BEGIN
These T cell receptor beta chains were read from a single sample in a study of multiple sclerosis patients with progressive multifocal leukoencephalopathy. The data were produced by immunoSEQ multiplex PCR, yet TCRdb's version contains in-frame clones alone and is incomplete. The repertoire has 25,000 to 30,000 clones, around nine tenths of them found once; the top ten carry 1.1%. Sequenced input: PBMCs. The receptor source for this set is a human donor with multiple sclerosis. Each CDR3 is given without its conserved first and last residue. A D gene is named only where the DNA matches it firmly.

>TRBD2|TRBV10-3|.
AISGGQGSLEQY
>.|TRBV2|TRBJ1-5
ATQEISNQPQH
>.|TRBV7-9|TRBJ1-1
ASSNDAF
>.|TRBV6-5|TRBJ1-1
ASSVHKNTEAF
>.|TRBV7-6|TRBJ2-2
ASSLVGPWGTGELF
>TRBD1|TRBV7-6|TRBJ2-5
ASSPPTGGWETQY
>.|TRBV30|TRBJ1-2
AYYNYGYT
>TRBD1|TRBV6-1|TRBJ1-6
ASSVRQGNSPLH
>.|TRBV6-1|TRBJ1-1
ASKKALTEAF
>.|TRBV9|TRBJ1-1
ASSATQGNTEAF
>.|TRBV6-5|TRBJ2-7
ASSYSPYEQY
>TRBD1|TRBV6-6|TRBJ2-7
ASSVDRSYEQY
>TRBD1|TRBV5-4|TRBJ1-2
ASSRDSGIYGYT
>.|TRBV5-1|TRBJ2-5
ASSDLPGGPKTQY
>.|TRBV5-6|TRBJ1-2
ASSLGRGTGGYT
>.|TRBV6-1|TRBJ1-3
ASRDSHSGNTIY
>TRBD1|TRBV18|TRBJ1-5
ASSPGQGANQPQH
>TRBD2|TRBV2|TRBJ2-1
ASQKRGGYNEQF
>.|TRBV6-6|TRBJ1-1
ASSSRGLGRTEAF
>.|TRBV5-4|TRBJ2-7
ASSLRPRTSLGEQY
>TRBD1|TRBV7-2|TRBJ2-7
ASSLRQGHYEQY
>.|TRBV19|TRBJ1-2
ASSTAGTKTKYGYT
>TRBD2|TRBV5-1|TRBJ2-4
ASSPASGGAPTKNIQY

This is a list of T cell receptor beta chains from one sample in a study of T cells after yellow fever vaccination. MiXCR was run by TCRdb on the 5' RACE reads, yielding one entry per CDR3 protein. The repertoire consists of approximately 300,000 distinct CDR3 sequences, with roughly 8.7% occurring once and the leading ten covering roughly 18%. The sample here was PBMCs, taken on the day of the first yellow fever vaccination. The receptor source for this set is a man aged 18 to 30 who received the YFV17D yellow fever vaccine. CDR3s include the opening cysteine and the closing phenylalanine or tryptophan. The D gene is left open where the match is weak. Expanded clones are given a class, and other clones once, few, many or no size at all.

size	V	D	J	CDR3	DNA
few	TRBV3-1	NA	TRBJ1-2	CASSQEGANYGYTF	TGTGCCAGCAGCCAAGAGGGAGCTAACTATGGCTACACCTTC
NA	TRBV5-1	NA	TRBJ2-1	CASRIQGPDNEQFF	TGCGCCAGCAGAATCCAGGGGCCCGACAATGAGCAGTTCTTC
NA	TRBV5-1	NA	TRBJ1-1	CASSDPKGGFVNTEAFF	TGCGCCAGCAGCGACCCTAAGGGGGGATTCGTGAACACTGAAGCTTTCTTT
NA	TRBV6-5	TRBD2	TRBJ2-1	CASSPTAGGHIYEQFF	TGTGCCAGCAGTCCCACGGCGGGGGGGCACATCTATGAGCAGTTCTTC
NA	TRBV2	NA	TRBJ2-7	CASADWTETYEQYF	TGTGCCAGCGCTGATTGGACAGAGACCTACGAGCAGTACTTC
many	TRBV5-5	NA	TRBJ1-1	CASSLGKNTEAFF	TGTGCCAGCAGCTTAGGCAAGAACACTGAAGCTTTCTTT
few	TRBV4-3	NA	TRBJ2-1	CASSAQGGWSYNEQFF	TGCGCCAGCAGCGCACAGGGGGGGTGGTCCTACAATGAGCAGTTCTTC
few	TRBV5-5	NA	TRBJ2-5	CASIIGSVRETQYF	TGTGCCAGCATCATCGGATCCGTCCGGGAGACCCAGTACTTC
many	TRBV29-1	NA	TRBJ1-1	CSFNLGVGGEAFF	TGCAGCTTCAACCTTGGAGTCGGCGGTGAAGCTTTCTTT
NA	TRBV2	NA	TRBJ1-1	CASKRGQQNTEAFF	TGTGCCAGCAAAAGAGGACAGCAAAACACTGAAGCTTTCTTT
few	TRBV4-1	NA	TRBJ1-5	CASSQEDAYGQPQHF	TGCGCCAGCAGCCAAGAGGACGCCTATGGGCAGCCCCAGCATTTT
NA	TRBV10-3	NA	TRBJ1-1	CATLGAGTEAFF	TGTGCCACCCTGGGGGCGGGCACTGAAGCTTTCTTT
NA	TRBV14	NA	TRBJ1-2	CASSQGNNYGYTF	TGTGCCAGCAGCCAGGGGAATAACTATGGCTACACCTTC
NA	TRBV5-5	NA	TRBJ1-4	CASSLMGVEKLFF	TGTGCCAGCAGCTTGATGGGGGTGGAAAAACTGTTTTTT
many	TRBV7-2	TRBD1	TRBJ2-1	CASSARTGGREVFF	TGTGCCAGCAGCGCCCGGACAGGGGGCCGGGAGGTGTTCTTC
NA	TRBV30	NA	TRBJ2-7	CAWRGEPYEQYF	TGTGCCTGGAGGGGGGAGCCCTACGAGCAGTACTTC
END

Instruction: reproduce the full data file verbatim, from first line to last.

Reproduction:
These T cell receptor beta chains were read from a single sample in a study of multiple sclerosis patients with progressive multifocal leukoencephalopathy. The data were produced by immunoSEQ multiplex PCR, yet TCRdb's version contains in-frame clones alone and is incomplete. The repertoire has 25,000 to 30,000 clones, around nine tenths of them found once; the top ten carry 1.1%. Sequenced input: PBMCs. The receptor source for this set is a human donor with multiple sclerosis. Each CDR3 is given without its conserved first and last residue. A D gene is named only where the DNA matches it firmly.

>TRBD2|TRBV10-3|.
AISGGQGSLEQY
>.|TRBV2|TRBJ1-5
ATQEISNQPQH
>.|TRBV7-9|TRBJ1-1
ASSNDAF
>.|TRBV6-5|TRBJ1-1
ASSVHKNTEAF
>.|TRBV7-6|TRBJ2-2
ASSLVGPWGTGELF
>TRBD1|TRBV7-6|TRBJ2-5
ASSPPTGGWETQY
>.|TRBV30|TRBJ1-2
AYYNYGYT
>TRBD1|TRBV6-1|TRBJ1-6
ASSVRQGNSPLH
>.|TRBV6-1|TRBJ1-1
ASKKALTEAF
>.|TRBV9|TRBJ1-1
ASSATQGNTEAF
>.|TRBV6-5|TRBJ2-7
ASSYSPYEQY
>TRBD1|TRBV6-6|TRBJ2-7
ASSVDRSYEQY
>TRBD1|TRBV5-4|TRBJ1-2
ASSRDSGIYGYT
>.|TRBV5-1|TRBJ2-5
ASSDLPGGPKTQY
>.|TRBV5-6|TRBJ1-2
ASSLGRGTGGYT
>.|TRBV6-1|TRBJ1-3
ASRDSHSGNTIY
>TRBD1|TRBV18|TRBJ1-5
ASSPGQGANQPQH
>TRBD2|TRBV2|TRBJ2-1
ASQKRGGYNEQF
>.|TRBV6-6|TRBJ1-1
ASSSRGLGRTEAF
>.|TRBV5-4|TRBJ2-7
ASSLRPRTSLGEQY
>TRBD1|TRBV7-2|TRBJ2-7
ASSLRQGHYEQY
>.|TRBV19|TRBJ1-2
ASSTAGTKTKYGYT
>TRBD2|TRBV5-1|TRBJ2-4
ASSPASGGAPTKNIQY

This is a list of T cell receptor beta chains from one sample in a study of T cells after yellow fever vaccination. MiXCR was run by TCRdb on the 5' RACE reads, yielding one entry per CDR3 protein. The repertoire consists of approximately 300,000 distinct CDR3 sequences, with roughly 8.7% occurring once and the leading ten covering roughly 18%. The sample here was PBMCs, taken on the day of the first yellow fever vaccination. The receptor source for this set is a man aged 18 to 30 who received the YFV17D yellow fever vaccine. CDR3s include the opening cysteine and the closing phenylalanine or tryptophan. The D gene is left open where the match is weak. Expanded clones are given a class, and other clones once, few, many or no size at all.

size	V	D	J	CDR3	DNA
few	TRBV3-1	NA	TRBJ1-2	CASSQEGANYGYTF	TGTGCCAGCAGCCAAGAGGGAGCTAACTATGGCTACACCTTC
NA	TRBV5-1	NA	TRBJ2-1	CASRIQGPDNEQFF	TGCGCCAGCAGAATCCAGGGGCCCGACAATGAGCAGTTCTTC
NA	TRBV5-1	NA	TRBJ1-1	CASSDPKGGFVNTEAFF	TGCGCCAGCAGCGACCCTAAGGGGGGATTCGTGAACACTGAAGCTTTCTTT
NA	TRBV6-5	TRBD2	TRBJ2-1	CASSPTAGGHIYEQFF	TGTGCCAGCAGTCCCACGGCGGGGGGGCACATCTATGAGCAGTTCTTC
NA	TRBV2	NA	TRBJ2-7	CASADWTETYEQYF	TGTGCCAGCGCTGATTGGACAGAGACCTACGAGCAGTACTTC
many	TRBV5-5	NA	TRBJ1-1	CASSLGKNTEAFF	TGTGCCAGCAGCTTAGGCAAGAACACTGAAGCTTTCTTT
few	TRBV4-3	NA	TRBJ2-1	CASSAQGGWSYNEQFF	TGCGCCAGCAGCGCACAGGGGGGGTGGTCCTACAATGAGCAGTTCTTC
few	TRBV5-5	NA	TRBJ2-5	CASIIGSVRETQYF	TGTGCCAGCATCATCGGATCCGTCCGGGAGACCCAGTACTTC
many	TRBV29-1	NA	TRBJ1-1	CSFNLGVGGEAFF	TGCAGCTTCAACCTTGGAGTCGGCGGTGAAGCTTTCTTT
NA	TRBV2	NA	TRBJ1-1	CASKRGQQNTEAFF	TGTGCCAGCAAAAGAGGACAGCAAAACACTGAAGCTTTCTTT
few	TRBV4-1	NA	TRBJ1-5	CASSQEDAYGQPQHF	TGCGCCAGCAGCCAAGAGGACGCCTATGGGCAGCCCCAGCATTTT
NA	TRBV10-3	NA	TRBJ1-1	CATLGAGTEAFF	TGTGCCACCCTGGGGGCGGGCACTGAAGCTTTCTTT
NA	TRBV14	NA	TRBJ1-2	CASSQGNNYGYTF	TGTGCCAGCAGCCAGGGGAATAACTATGGCTACACCTTC
NA	TRBV5-5	NA	TRBJ1-4	CASSLMGVEKLFF	TGTGCCAGCAGCTTGATGGGGGTGGAAAAACTGTTTTTT
many	TRBV7-2	TRBD1	TRBJ2-1	CASSARTGGREVFF	TGTGCCAGCAGCGCCCGGACAGGGGGCCGGGAGGTGTTCTTC
NA	TRBV30	NA	TRBJ2-7	CAWRGEPYEQYF	TGTGCCTGGAGGGGGGAGCCCTACGAGCAGTACTTC